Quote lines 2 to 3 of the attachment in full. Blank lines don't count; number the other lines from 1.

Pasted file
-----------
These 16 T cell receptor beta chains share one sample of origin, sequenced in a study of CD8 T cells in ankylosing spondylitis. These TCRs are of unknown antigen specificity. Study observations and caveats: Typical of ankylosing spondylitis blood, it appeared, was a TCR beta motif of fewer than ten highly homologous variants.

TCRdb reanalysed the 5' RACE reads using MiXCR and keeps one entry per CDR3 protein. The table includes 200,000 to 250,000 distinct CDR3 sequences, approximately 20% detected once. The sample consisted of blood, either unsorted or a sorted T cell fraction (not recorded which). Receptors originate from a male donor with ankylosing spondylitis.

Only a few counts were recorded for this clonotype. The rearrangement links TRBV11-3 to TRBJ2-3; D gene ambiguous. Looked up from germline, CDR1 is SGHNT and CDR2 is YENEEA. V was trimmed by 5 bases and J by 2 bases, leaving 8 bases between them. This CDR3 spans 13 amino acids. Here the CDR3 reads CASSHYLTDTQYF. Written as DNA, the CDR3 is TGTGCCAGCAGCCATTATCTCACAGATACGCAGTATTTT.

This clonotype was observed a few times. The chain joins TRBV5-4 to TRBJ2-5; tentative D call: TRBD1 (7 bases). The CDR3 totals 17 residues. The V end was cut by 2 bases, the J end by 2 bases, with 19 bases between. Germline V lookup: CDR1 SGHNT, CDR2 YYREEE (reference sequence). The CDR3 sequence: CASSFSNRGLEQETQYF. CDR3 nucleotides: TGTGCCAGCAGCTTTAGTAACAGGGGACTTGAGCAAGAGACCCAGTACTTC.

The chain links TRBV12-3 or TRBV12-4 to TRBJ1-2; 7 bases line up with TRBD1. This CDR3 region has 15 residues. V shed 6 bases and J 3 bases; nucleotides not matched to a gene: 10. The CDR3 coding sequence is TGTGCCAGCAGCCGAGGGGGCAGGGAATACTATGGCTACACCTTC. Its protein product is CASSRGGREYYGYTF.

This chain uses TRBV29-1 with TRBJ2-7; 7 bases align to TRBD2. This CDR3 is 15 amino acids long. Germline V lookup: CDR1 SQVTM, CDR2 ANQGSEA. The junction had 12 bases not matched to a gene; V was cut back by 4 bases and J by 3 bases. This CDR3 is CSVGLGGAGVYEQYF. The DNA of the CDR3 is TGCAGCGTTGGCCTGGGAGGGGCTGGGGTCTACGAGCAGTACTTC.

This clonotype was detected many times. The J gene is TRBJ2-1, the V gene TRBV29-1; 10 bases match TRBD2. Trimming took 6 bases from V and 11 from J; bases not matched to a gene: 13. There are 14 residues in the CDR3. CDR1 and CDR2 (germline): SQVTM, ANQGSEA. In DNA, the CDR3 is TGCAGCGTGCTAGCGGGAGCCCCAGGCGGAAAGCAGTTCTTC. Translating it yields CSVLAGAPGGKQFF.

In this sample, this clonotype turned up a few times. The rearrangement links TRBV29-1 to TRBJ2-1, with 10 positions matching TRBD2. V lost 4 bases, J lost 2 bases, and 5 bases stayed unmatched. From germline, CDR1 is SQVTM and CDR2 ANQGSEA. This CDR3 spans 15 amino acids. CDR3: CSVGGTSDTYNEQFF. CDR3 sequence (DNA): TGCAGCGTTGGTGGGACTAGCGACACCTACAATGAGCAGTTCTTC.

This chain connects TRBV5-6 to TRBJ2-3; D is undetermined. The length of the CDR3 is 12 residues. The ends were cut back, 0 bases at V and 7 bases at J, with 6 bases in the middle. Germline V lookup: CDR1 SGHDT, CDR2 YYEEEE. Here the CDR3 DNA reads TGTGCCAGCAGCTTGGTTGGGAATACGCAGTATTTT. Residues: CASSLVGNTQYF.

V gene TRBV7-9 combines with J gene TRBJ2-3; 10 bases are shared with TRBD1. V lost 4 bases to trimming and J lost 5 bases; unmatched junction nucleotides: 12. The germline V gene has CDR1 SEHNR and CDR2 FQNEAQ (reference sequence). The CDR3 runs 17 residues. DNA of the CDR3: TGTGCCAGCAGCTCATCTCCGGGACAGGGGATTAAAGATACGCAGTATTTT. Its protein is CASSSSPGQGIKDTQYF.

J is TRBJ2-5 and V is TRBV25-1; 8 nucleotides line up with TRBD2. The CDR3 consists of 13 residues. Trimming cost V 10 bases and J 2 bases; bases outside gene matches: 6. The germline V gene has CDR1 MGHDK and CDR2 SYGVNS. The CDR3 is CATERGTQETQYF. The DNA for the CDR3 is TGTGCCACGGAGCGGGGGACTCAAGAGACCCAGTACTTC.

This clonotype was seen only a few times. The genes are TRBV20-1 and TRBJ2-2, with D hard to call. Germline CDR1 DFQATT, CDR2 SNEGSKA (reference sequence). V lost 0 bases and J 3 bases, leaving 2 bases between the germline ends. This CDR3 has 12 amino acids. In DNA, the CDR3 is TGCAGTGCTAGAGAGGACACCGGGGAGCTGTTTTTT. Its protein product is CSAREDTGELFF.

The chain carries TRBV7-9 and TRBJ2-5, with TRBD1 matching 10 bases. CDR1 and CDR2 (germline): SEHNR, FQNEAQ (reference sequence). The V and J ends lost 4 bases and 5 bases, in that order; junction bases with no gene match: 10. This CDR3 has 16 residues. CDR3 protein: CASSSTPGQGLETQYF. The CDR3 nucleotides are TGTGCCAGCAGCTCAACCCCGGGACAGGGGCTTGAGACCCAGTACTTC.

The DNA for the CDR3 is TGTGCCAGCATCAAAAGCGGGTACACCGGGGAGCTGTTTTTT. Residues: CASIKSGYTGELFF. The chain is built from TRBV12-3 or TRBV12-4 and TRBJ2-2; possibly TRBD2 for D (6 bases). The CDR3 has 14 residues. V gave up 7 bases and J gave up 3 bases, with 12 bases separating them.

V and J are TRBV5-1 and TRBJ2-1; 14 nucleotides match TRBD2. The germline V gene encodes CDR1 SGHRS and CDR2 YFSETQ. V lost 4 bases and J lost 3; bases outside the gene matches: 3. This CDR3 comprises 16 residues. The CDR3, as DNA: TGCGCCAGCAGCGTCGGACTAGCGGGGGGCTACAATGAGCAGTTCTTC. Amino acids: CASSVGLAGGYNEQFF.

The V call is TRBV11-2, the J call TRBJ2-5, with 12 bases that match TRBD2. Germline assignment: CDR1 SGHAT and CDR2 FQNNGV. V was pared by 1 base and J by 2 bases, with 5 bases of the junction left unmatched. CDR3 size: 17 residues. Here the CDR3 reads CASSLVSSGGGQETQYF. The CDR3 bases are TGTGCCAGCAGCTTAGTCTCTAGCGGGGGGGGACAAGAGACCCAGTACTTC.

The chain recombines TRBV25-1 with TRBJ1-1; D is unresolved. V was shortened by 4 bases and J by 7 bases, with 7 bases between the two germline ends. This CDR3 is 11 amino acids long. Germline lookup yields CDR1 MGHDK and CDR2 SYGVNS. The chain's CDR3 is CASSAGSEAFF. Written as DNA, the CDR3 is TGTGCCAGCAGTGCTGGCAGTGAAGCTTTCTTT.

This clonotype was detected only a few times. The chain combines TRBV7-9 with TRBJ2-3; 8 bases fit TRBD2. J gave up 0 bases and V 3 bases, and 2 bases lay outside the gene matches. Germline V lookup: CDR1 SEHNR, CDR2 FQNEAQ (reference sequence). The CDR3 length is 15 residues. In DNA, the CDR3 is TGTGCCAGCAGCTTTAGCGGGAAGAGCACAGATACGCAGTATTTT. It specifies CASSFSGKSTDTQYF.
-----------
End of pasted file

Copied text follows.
TCRdb reanalysed the 5' RACE reads using MiXCR and keeps one entry per CDR3 protein. The table includes 200,000 to 250,000 distinct CDR3 sequences, approximately 20% detected once. The sample consisted of blood, either unsorted or a sorted T cell fraction (not recorded which). Receptors originate from a male donor with ankylosing spondylitis.

Only a few counts were recorded for this clonotype. The rearrangement links TRBV11-3 to TRBJ2-3; D gene ambiguous. Looked up from germline, CDR1 is SGHNT and CDR2 is YENEEA. V was trimmed by 5 bases and J by 2 bases, leaving 8 bases between them. This CDR3 spans 13 amino acids. Here the CDR3 reads CASSHYLTDTQYF. Written as DNA, the CDR3 is TGTGCCAGCAGCCATTATCTCACAGATACGCAGTATTTT.